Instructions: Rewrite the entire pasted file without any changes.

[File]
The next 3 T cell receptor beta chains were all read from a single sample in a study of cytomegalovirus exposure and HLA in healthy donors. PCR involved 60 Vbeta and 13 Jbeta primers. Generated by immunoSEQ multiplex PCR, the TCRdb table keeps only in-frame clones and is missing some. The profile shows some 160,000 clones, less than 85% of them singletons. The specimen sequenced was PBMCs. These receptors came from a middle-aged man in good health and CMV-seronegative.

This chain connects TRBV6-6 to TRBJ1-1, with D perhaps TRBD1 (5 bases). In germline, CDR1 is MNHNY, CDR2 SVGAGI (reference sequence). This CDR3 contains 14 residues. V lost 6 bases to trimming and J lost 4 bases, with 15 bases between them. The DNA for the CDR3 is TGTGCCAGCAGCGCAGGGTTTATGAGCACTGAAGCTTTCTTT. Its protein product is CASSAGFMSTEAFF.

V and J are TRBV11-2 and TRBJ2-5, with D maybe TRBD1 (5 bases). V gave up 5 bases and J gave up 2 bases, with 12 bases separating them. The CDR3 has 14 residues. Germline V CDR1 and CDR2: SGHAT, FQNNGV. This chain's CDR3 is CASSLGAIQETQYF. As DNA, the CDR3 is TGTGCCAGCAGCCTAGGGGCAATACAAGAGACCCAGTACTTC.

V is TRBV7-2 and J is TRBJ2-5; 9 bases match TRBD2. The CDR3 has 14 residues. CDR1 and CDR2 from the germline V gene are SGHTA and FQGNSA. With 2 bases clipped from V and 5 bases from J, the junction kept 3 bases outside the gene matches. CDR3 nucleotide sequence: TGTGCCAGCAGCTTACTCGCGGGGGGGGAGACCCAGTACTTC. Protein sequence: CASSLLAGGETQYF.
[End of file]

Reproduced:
The next 3 T cell receptor beta chains were all read from a single sample in a study of cytomegalovirus exposure and HLA in healthy donors. PCR involved 60 Vbeta and 13 Jbeta primers. Generated by immunoSEQ multiplex PCR, the TCRdb table keeps only in-frame clones and is missing some. The profile shows some 160,000 clones, less than 85% of them singletons. The specimen sequenced was PBMCs. These receptors came from a middle-aged man in good health and CMV-seronegative.

This chain connects TRBV6-6 to TRBJ1-1, with D perhaps TRBD1 (5 bases). In germline, CDR1 is MNHNY, CDR2 SVGAGI (reference sequence). This CDR3 contains 14 residues. V lost 6 bases to trimming and J lost 4 bases, with 15 bases between them. The DNA for the CDR3 is TGTGCCAGCAGCGCAGGGTTTATGAGCACTGAAGCTTTCTTT. Its protein product is CASSAGFMSTEAFF.

V and J are TRBV11-2 and TRBJ2-5, with D maybe TRBD1 (5 bases). V gave up 5 bases and J gave up 2 bases, with 12 bases separating them. The CDR3 has 14 residues. Germline V CDR1 and CDR2: SGHAT, FQNNGV. This chain's CDR3 is CASSLGAIQETQYF. As DNA, the CDR3 is TGTGCCAGCAGCCTAGGGGCAATACAAGAGACCCAGTACTTC.

V is TRBV7-2 and J is TRBJ2-5; 9 bases match TRBD2. The CDR3 has 14 residues. CDR1 and CDR2 from the germline V gene are SGHTA and FQGNSA. With 2 bases clipped from V and 5 bases from J, the junction kept 3 bases outside the gene matches. CDR3 nucleotide sequence: TGTGCCAGCAGCTTACTCGCGGGGGGGGAGACCCAGTACTTC. Protein sequence: CASSLLAGGETQYF.